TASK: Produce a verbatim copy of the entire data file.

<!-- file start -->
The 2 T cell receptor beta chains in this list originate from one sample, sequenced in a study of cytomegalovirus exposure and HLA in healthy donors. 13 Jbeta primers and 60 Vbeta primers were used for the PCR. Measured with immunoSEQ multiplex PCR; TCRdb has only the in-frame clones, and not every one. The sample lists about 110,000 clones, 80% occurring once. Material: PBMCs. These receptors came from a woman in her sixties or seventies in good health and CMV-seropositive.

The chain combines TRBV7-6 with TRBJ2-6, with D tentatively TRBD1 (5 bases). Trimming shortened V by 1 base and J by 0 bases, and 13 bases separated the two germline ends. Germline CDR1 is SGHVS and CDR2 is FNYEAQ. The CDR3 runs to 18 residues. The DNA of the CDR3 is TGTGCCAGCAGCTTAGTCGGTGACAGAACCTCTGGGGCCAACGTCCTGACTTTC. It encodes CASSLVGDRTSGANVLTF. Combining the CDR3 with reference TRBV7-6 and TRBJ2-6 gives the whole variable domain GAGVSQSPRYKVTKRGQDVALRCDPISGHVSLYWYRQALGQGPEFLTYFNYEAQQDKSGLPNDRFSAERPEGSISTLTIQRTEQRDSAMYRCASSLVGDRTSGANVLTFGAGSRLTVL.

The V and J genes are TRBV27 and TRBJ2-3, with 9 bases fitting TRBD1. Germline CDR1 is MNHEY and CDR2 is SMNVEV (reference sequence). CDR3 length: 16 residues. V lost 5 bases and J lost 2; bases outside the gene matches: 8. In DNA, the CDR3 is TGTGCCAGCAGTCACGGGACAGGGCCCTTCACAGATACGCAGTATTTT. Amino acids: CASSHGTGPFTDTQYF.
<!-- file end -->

The 2 T cell receptor beta chains in this list originate from one sample, sequenced in a study of cytomegalovirus exposure and HLA in healthy donors. 13 Jbeta primers and 60 Vbeta primers were used for the PCR. Measured with immunoSEQ multiplex PCR; TCRdb has only the in-frame clones, and not every one. The sample lists about 110,000 clones, 80% occurring once. Material: PBMCs. These receptors came from a woman in her sixties or seventies in good health and CMV-seropositive.

The chain combines TRBV7-6 with TRBJ2-6, with D tentatively TRBD1 (5 bases). Trimming shortened V by 1 base and J by 0 bases, and 13 bases separated the two germline ends. Germline CDR1 is SGHVS and CDR2 is FNYEAQ. The CDR3 runs to 18 residues. The DNA of the CDR3 is TGTGCCAGCAGCTTAGTCGGTGACAGAACCTCTGGGGCCAACGTCCTGACTTTC. It encodes CASSLVGDRTSGANVLTF. Combining the CDR3 with reference TRBV7-6 and TRBJ2-6 gives the whole variable domain GAGVSQSPRYKVTKRGQDVALRCDPISGHVSLYWYRQALGQGPEFLTYFNYEAQQDKSGLPNDRFSAERPEGSISTLTIQRTEQRDSAMYRCASSLVGDRTSGANVLTFGAGSRLTVL.

The V and J genes are TRBV27 and TRBJ2-3, with 9 bases fitting TRBD1. Germline CDR1 is MNHEY and CDR2 is SMNVEV (reference sequence). CDR3 length: 16 residues. V lost 5 bases and J lost 2; bases outside the gene matches: 8. In DNA, the CDR3 is TGTGCCAGCAGTCACGGGACAGGGCCCTTCACAGATACGCAGTATTTT. Amino acids: CASSHGTGPFTDTQYF.